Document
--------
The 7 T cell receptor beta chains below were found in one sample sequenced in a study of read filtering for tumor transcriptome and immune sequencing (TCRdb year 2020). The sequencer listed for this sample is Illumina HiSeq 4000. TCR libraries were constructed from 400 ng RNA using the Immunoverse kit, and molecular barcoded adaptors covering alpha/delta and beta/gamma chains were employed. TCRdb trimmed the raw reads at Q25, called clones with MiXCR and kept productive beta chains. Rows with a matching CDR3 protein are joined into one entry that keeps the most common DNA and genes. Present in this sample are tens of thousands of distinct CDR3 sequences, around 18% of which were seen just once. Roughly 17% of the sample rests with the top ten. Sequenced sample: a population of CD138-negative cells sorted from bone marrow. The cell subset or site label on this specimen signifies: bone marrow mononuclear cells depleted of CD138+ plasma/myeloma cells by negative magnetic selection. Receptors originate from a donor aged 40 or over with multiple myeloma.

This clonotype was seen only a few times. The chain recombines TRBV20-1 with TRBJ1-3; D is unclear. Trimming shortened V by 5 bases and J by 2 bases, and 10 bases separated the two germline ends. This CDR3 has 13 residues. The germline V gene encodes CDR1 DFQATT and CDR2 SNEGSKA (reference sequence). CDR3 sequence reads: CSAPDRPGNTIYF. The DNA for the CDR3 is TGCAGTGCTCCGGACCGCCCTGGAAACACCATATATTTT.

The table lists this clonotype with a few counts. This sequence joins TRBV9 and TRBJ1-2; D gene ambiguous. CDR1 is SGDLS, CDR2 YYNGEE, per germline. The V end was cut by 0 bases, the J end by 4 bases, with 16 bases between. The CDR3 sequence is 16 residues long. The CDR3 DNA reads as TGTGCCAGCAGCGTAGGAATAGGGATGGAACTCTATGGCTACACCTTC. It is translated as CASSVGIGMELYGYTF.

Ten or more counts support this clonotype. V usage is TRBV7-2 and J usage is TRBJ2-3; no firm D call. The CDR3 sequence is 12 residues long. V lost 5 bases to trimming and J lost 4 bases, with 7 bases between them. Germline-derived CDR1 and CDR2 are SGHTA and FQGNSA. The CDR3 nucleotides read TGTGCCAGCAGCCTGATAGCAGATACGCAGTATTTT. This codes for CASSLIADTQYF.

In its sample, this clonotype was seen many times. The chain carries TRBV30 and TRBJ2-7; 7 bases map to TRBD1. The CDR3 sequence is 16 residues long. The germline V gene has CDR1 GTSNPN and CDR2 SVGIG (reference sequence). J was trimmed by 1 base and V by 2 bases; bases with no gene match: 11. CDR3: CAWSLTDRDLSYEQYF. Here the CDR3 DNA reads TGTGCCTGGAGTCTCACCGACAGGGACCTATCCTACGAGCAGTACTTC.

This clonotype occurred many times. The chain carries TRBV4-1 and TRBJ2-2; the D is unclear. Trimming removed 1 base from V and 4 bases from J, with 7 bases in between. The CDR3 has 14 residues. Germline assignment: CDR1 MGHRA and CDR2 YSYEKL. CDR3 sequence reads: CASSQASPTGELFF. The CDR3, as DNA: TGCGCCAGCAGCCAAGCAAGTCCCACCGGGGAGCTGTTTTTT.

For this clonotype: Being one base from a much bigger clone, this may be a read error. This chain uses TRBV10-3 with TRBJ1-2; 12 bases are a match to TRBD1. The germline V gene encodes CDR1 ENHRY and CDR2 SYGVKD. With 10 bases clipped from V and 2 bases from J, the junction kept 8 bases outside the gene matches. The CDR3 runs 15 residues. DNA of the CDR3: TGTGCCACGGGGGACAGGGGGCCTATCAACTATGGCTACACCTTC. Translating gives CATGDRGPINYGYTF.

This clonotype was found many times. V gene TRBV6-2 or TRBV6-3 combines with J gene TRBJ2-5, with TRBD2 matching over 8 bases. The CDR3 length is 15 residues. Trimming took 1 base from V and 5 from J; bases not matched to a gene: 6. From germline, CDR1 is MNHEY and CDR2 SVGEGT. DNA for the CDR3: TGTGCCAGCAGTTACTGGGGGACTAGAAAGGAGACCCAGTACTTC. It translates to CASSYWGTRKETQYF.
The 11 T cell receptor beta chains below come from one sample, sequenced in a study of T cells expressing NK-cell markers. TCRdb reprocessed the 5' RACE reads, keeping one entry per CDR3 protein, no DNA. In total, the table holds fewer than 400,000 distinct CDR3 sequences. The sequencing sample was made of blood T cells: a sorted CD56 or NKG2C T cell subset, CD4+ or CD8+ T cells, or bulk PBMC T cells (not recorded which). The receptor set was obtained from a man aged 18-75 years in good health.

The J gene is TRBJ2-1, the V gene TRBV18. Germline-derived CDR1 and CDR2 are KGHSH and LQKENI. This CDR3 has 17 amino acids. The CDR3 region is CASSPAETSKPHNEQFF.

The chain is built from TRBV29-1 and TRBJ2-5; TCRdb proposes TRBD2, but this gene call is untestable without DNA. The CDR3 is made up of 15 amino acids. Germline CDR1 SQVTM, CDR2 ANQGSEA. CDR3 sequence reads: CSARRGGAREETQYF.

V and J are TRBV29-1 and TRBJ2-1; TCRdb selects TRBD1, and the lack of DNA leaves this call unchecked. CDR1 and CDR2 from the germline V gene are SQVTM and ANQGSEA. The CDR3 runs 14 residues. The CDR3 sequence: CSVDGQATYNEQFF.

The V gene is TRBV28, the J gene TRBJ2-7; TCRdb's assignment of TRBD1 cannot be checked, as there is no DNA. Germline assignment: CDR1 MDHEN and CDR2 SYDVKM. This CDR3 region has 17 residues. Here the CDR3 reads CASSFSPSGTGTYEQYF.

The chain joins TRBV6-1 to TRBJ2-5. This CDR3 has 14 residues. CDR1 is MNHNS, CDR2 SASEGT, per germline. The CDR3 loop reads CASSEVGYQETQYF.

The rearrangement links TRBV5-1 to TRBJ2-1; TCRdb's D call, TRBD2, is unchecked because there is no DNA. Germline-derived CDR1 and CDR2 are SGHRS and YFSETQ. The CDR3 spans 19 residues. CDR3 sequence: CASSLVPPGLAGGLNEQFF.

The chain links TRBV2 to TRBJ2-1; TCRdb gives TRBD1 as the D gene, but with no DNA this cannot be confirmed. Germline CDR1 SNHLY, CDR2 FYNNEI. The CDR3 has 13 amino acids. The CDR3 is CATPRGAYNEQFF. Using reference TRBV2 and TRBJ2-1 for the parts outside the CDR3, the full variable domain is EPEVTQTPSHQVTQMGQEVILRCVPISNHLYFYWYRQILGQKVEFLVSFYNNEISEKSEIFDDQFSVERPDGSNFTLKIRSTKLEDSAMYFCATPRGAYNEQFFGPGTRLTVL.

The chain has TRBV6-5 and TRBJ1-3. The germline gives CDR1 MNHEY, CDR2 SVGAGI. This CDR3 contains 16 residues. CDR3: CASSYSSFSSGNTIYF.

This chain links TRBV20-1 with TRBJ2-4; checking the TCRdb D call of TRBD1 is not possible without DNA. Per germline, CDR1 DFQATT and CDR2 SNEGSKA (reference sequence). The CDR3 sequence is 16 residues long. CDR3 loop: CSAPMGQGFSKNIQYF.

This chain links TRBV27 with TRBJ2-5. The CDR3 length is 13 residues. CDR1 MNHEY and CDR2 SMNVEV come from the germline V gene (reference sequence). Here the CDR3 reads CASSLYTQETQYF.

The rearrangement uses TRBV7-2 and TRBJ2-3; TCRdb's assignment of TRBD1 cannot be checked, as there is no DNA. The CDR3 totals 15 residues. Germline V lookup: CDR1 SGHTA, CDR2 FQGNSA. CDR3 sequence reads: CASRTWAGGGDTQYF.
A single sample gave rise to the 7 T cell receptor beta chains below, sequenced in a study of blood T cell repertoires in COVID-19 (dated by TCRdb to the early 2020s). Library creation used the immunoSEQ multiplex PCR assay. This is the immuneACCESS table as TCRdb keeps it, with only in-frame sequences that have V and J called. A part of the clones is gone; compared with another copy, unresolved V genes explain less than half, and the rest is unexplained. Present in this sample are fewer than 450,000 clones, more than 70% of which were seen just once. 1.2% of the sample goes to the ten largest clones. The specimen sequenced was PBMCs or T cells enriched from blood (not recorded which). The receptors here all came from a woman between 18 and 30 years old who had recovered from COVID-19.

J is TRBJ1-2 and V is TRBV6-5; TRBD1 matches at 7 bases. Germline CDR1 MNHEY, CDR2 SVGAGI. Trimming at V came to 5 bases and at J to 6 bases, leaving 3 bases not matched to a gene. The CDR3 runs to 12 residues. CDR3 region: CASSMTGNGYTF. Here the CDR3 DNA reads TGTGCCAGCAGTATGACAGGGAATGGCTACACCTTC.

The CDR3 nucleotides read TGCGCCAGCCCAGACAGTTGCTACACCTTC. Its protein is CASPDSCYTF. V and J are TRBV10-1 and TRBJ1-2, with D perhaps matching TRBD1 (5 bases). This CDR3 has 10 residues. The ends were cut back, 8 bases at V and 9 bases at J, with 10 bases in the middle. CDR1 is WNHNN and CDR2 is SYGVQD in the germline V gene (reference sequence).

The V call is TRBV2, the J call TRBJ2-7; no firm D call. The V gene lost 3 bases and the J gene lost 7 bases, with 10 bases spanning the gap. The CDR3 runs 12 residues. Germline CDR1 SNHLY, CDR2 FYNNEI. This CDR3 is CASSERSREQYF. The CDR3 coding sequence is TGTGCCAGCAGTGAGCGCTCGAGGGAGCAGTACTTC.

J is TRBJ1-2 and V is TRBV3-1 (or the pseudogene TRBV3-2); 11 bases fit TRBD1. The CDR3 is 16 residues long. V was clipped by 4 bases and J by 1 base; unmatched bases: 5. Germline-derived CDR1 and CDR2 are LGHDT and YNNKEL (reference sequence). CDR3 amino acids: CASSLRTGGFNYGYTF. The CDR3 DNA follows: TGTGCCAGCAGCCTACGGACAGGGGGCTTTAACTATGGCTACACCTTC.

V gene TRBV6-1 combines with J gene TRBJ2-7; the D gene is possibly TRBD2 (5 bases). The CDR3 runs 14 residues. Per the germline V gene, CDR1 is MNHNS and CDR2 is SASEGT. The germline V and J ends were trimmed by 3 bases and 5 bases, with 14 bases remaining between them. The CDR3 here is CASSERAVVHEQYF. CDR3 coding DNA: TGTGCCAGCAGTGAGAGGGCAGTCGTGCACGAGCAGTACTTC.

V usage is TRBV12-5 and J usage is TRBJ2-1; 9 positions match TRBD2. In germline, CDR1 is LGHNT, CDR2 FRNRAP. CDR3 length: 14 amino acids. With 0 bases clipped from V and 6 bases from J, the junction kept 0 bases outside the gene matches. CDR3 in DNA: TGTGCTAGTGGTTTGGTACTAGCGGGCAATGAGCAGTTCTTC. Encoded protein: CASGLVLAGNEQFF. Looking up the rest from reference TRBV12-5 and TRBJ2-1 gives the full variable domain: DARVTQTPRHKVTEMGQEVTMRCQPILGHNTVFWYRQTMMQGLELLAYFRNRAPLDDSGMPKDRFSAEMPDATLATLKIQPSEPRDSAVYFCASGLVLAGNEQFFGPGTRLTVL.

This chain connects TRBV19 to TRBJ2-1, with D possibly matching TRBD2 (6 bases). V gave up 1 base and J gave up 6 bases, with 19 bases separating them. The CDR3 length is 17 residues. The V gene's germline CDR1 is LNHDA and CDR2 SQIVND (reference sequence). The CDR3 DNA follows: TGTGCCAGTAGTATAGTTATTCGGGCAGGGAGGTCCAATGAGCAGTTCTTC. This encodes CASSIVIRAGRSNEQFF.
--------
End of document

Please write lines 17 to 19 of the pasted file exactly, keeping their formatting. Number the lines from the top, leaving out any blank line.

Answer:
The chain has TRBV6-5 and TRBJ1-3. The germline gives CDR1 MNHEY, CDR2 SVGAGI. This CDR3 contains 16 residues. CDR3: CASSYSSFSSGNTIYF.

This chain links TRBV20-1 with TRBJ2-4; checking the TCRdb D call of TRBD1 is not possible without DNA. Per germline, CDR1 DFQATT and CDR2 SNEGSKA (reference sequence). The CDR3 sequence is 16 residues long. CDR3 loop: CSAPMGQGFSKNIQYF.

This chain links TRBV27 with TRBJ2-5. The CDR3 length is 13 residues. CDR1 MNHEY and CDR2 SMNVEV come from the germline V gene (reference sequence). Here the CDR3 reads CASSLYTQETQYF.